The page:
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1824. Cised under a statute of Congress, and the same

right claimed to be exercised under the State. Gibbons

The

power, as granted in the constitution, is a Ogden. limited

power, It is a clear principle, that when the means of executing any given power are specified in the grant, Congress cannot take, by implication, any other means, as being necessary and proper to carry that power into execution. This power, then, is limited: (1.) As to the persons and the objects in regard to which it may be exercised : these are, “ authors and inventors, writings and discoveries." This enumeration excludes all right in Congress to legislate on the subject of any improvement, which is not an “inyention," either domestic or foreign. It excludes also all right to legislate for the benefit of any person who is not himself the “ inventor." (2.) As to the means of executing the power, and the time during which those means may be exercised. They are by “securing the exclusive right for limited times."

The power, considered in itself, is supreme, uplimited, and plenary. No part of any sovereign power can be annihilated.

Whatever portion, then, of this power, was not granted to Congress, remains in the States. Consequently, the States have ex 'usive authority to promote science and the arts, by all other modes than those specified in the constitution, without limitation as to time, person, or object; and the Legislature is the sole judge of the expediency of any law on the subject.

But this power, though limited in Congress,

is still (as has been seen) concurrent in the States. 1824. It follows, then, from all the principles before

Gibbons laid down relative to the exercise of concurrent

Ogden. powers, that a State may exercise it by the same means, and towards the same persons and objects with Congress. A State may, therefore, grant patents and copy-rights, which would secure to the inventors and authors, the benefit of their discoveries and writings, within the limits of the State. In such cases, the citizens of other States might use the invention, or publish the book at pleasure. But if a patent or copy-right should be obtained under the law of Congress, the right under the State grant would cease, as gainst that of the United States. Suppose the ruthor or inventor does not apply for a patent or copy-right from the United States, or is willing to secure the exclusive right within any one State only, and leave the invention common in every other part of the Union; may not that one State secure the right within its own territory? This question may be answered by seeing how far Congress has exercised the power.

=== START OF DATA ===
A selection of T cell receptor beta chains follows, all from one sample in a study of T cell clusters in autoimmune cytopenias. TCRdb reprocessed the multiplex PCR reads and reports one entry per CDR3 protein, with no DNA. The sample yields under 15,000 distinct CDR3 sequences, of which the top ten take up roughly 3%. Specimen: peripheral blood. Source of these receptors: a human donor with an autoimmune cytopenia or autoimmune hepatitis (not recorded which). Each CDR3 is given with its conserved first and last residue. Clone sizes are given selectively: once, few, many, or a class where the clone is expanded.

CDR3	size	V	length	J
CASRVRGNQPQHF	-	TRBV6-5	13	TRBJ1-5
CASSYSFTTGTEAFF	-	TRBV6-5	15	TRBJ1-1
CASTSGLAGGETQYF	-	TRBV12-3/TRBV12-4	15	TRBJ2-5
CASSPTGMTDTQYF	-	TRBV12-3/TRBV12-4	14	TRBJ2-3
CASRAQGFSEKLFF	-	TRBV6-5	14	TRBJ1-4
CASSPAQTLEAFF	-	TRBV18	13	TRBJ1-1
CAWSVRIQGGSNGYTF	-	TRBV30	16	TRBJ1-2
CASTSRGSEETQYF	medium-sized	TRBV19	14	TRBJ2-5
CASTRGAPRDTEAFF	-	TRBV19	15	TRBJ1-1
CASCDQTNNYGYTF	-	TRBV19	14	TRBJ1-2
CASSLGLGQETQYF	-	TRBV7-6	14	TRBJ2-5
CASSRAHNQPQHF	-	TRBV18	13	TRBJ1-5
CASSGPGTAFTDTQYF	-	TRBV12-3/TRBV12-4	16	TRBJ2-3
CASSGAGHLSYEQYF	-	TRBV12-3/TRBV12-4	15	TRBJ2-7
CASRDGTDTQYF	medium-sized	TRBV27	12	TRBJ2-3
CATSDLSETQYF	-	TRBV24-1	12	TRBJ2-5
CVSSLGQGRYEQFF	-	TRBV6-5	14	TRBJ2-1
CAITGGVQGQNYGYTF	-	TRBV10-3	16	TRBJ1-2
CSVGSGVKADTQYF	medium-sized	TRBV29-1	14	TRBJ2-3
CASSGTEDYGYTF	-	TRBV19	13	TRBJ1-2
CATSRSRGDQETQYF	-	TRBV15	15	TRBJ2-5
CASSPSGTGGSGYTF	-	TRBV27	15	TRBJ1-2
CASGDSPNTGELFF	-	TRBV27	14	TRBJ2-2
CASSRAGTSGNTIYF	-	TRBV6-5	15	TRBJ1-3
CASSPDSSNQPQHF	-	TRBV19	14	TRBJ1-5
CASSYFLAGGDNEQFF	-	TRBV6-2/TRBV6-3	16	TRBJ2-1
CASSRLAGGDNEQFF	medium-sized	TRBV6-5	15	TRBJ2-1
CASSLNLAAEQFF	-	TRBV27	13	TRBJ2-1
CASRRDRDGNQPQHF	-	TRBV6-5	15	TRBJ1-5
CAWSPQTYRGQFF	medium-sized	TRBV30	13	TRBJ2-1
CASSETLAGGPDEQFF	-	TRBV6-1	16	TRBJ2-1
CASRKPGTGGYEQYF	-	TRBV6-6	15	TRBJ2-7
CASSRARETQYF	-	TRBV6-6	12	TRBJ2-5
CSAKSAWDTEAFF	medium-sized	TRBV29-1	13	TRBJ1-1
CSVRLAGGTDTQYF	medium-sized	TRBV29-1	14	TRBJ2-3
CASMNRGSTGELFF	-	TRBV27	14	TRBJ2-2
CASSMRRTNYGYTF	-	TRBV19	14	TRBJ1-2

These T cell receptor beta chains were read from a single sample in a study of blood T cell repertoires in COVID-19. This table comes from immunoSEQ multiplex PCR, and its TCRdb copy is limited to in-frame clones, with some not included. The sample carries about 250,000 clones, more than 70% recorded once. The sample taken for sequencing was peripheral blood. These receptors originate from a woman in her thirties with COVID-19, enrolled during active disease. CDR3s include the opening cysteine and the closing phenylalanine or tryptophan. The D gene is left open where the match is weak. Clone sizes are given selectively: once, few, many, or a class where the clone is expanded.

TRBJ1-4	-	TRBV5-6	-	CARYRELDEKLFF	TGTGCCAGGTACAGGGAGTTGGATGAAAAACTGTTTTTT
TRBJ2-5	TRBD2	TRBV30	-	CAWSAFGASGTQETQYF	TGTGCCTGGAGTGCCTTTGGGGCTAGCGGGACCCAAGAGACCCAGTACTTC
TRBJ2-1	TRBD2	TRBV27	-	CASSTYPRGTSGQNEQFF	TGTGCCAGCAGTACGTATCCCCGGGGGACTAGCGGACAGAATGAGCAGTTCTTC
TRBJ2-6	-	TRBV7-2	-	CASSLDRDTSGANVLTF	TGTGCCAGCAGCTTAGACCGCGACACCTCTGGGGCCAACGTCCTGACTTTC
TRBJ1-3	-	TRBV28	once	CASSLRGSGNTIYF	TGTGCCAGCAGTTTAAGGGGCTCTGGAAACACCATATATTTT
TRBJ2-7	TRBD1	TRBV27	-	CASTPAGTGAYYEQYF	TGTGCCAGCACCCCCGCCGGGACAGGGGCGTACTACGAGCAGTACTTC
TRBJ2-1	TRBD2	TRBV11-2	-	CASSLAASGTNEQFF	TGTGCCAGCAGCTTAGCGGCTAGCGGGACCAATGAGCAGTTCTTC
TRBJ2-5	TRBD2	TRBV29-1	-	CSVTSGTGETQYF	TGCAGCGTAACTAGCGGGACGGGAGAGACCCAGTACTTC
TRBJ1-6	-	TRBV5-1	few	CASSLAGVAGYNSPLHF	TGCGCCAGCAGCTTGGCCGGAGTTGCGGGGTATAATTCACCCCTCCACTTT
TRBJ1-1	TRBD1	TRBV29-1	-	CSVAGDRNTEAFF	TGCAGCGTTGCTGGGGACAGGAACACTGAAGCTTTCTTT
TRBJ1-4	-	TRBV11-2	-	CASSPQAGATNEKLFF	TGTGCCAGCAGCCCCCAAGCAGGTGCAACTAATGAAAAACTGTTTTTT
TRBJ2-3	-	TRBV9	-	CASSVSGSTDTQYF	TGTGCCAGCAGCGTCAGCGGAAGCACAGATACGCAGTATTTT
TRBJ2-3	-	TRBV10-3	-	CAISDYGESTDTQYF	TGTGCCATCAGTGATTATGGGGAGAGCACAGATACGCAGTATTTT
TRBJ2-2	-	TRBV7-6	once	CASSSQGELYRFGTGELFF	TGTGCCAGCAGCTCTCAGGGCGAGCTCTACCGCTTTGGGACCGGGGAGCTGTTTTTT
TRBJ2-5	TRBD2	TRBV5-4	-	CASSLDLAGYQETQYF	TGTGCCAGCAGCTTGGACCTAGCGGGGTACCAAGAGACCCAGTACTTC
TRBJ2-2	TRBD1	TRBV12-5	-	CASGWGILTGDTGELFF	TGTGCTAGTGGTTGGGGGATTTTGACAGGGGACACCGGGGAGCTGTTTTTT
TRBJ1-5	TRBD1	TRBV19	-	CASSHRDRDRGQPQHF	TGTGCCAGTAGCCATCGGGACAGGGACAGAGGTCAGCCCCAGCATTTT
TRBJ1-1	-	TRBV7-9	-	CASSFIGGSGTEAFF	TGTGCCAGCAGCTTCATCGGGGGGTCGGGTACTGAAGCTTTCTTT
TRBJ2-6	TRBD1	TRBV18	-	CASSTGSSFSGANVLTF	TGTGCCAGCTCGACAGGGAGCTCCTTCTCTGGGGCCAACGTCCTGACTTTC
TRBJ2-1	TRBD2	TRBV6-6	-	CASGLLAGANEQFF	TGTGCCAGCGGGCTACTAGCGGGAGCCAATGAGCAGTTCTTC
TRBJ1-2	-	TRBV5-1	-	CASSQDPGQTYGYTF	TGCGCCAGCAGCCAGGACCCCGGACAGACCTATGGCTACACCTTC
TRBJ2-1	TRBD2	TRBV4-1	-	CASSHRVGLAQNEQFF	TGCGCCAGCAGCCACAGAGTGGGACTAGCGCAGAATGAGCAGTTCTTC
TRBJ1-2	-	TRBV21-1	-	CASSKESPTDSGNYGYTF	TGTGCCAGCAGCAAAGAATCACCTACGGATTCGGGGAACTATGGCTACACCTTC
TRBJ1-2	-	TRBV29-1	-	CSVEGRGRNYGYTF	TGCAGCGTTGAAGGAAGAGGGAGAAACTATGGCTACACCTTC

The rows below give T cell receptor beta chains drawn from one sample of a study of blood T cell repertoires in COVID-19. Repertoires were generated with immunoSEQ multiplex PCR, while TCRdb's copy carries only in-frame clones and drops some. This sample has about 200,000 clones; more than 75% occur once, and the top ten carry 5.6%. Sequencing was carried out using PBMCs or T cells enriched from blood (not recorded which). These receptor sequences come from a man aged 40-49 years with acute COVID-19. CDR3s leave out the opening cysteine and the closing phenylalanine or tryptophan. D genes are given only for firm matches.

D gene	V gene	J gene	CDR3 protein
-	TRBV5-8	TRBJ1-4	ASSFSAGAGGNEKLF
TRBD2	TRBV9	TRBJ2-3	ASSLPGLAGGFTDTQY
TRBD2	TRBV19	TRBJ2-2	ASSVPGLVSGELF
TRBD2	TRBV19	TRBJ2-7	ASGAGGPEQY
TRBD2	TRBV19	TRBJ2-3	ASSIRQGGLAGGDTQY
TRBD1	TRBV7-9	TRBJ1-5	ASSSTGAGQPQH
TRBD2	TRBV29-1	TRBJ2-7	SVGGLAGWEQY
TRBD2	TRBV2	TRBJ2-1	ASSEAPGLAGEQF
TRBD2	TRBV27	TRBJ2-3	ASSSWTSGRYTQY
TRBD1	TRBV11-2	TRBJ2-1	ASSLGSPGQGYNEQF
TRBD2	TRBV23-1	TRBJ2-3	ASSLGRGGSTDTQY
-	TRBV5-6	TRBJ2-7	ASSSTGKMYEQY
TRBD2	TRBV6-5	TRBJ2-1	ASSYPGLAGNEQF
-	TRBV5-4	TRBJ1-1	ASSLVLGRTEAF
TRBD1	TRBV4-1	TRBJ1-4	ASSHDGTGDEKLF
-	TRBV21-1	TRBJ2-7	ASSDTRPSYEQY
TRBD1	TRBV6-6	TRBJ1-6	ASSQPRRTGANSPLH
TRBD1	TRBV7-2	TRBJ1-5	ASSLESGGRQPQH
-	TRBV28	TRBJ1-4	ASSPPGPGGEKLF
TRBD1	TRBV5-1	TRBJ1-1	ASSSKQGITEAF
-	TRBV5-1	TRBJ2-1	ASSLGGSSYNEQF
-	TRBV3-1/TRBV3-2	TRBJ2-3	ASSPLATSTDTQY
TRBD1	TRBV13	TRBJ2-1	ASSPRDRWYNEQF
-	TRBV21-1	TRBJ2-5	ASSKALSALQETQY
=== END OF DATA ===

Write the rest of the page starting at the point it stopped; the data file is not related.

An examination of the different patent laws will show, that Congress has, in various particulars, omitted to exercise the entire power given to them by the constitution. Thus, by several of these laws, the right of obtaining a patent is confined to citizens, and, consequently, the power of granting patents to aliens, is left to the States. The whole power is inoperative, until Congress acts under it by legislating: and the baw itself is inoperative until some porson obtains. a patent. In every case, therefore, the power is

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1824. unexecuted until a patent is actually granted.

The State may consequently act in all cases.

But Congress bas confined its statutes to cases Ogden

of invention, as the constitution directs. Where then is the power to reward or encourage the introduction of useful machines or inventions from abroad? or, the establishment of any art, wher invented at home, and the discoverer does not apply for a patent? or, where the invention is given to the public, and great expense must be incurred to put it into use? All these things appertain to sovereignty. Congress has no power over them. The power, being sovereign, must exist somewhere, and is, therefore, exclusively in the States. If the nature of the power which is given to Congress be examined, it will be found that it confers no authority to create or grant any right or property. It is clearly founded on the presumption, that the right or property may exist, independent of the power. Thus, one of the commentators on the constitution says, “ The copyright of authors has been solemnly adjudged, in Great Britain, to be a right at common law. The right to useful inventions seems, with equal reason, to belong to the inventor "a